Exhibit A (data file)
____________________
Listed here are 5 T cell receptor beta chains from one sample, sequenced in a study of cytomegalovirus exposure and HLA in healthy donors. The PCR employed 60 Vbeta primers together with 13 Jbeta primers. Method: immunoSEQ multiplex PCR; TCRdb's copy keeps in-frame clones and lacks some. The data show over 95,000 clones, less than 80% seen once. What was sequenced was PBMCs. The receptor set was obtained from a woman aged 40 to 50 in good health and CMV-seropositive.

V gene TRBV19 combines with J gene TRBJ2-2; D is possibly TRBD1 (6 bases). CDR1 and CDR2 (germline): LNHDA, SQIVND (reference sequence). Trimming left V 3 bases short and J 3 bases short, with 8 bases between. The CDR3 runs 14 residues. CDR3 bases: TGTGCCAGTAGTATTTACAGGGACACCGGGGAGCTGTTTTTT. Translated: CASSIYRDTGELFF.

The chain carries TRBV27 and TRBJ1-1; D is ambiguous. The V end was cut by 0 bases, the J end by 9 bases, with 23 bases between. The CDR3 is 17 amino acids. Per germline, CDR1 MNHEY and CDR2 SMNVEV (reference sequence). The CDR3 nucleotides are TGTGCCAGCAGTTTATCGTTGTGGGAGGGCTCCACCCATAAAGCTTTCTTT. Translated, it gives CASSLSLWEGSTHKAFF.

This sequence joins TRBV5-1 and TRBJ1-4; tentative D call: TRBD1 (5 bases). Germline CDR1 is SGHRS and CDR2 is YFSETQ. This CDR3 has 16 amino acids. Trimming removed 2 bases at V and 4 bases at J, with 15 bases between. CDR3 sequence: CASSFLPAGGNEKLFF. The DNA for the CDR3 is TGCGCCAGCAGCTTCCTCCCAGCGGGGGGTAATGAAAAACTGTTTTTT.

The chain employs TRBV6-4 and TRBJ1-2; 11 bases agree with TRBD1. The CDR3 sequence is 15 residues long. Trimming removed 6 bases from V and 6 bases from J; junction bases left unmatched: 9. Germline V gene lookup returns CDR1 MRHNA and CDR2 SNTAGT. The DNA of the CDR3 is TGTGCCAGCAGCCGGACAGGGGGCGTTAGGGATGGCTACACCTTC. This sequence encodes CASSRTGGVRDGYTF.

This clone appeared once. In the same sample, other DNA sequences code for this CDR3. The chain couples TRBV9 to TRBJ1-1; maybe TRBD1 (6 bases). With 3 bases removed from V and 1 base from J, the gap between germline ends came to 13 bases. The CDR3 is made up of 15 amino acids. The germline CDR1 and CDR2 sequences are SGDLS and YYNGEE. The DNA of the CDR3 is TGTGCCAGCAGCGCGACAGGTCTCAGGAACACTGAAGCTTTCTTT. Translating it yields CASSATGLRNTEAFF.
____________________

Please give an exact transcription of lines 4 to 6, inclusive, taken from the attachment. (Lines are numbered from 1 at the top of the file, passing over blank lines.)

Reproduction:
This sequence joins TRBV5-1 and TRBJ1-4; tentative D call: TRBD1 (5 bases). Germline CDR1 is SGHRS and CDR2 is YFSETQ. This CDR3 has 16 amino acids. Trimming removed 2 bases at V and 4 bases at J, with 15 bases between. CDR3 sequence: CASSFLPAGGNEKLFF. The DNA for the CDR3 is TGCGCCAGCAGCTTCCTCCCAGCGGGGGGTAATGAAAAACTGTTTTTT.

The chain employs TRBV6-4 and TRBJ1-2; 11 bases agree with TRBD1. The CDR3 sequence is 15 residues long. Trimming removed 6 bases from V and 6 bases from J; junction bases left unmatched: 9. Germline V gene lookup returns CDR1 MRHNA and CDR2 SNTAGT. The DNA of the CDR3 is TGTGCCAGCAGCCGGACAGGGGGCGTTAGGGATGGCTACACCTTC. This sequence encodes CASSRTGGVRDGYTF.

This clone appeared once. In the same sample, other DNA sequences code for this CDR3. The chain couples TRBV9 to TRBJ1-1; maybe TRBD1 (6 bases). With 3 bases removed from V and 1 base from J, the gap between germline ends came to 13 bases. The CDR3 is made up of 15 amino acids. The germline CDR1 and CDR2 sequences are SGDLS and YYNGEE. The DNA of the CDR3 is TGTGCCAGCAGCGCGACAGGTCTCAGGAACACTGAAGCTTTCTTT. Translating it yields CASSATGLRNTEAFF.